Connar looked up at the man, responding in Greek first, "Prosochí fílo, the stars are not in your favor tonight. Ye best quit while you're still able." The men looked at each other in surprise before Connar spoke again, "Veya kendi dilinizde...or in Turkish, if ye prefer to speak in your mother's tongue."

As the crouching man stood, Connar rose to his feet as well. The three men tightened the circle around him, the leader grabbing Connar by the shirt. "We know who you are, mon ami."

Connar snarled back at him, "Ye have no idea of the trouble ye are stirring, friend. If ye truly knew me for what I am, ye would have stayed very far away."

One of the other men, speaking to his companions in Turkish, chimed in, "He probably got those scars falling from his horse. Our sisters can grow thicker beards than what he wears. He's a prissy nobleman hiding from his pampered life."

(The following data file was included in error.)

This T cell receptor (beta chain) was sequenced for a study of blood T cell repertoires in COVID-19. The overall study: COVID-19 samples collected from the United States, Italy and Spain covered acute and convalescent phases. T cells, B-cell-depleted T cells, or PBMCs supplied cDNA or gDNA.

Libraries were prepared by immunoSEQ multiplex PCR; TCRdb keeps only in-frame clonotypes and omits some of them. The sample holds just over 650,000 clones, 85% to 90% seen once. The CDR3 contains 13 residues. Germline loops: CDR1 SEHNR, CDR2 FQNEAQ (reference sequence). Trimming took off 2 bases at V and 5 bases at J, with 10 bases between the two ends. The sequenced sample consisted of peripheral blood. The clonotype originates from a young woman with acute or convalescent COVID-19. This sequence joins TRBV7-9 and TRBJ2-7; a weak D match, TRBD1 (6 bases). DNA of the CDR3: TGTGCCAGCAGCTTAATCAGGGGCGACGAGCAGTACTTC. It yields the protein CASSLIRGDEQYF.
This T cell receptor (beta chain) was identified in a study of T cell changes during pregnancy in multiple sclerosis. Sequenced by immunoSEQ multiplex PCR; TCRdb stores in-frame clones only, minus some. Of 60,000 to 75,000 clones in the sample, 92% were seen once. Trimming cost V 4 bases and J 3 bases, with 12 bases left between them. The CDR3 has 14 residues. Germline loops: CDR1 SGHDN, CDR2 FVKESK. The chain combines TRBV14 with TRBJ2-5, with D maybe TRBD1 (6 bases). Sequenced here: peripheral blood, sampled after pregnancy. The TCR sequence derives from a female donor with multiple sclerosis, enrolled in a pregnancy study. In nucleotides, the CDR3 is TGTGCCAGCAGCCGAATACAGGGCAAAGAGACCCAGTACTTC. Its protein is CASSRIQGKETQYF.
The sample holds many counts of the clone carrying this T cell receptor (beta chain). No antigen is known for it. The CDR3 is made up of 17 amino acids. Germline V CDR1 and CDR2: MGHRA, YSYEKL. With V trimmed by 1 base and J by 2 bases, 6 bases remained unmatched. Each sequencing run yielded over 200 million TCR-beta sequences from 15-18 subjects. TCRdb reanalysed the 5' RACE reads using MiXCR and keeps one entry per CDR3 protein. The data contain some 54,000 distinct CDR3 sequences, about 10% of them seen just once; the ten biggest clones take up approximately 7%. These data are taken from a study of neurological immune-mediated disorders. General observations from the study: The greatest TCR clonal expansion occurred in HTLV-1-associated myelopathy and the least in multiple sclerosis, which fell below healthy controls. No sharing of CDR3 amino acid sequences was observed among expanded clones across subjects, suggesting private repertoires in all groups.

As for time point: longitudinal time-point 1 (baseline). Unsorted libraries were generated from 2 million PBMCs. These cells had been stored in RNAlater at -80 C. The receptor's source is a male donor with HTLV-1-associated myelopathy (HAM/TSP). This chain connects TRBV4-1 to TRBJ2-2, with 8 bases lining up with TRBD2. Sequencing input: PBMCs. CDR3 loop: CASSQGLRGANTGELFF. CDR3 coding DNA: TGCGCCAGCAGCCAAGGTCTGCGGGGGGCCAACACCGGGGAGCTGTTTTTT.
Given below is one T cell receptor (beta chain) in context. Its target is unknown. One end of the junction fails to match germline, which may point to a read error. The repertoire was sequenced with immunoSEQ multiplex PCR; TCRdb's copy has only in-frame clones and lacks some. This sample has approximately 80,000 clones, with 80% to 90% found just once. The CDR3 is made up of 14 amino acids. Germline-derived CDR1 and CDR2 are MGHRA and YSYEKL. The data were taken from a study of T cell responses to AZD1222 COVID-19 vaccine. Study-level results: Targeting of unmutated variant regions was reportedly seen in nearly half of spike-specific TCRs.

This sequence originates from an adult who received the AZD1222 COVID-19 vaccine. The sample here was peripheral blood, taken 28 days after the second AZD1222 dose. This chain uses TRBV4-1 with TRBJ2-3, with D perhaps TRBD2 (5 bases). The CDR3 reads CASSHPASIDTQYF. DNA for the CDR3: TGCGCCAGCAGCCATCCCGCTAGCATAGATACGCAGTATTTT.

"Ben bir barbar," Connar answered him back through clenched teeth, "I am a savage, a barbarian. The only thing ye will find here tonight is death."

The leader laughed as he glanced to his companions and then pointed to the slender knife in Connar's belt. "With this? You think you can kill us all with a grandmother's knife?" The men behind him had their hands on sword hilts as the taunting escalated.

"When it's over, Connar began as he raised his voice and tightened the strap securing the bedroll to his back, "ye will wish I had used the knife." His words were drawing the attention of the other passengers nearby. "Ye best walk away now or start praying to Kayra for deliverance."





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Precious Gift of Time

Post by Connar Valdor » Tue Apr 23, 2019 2:02 am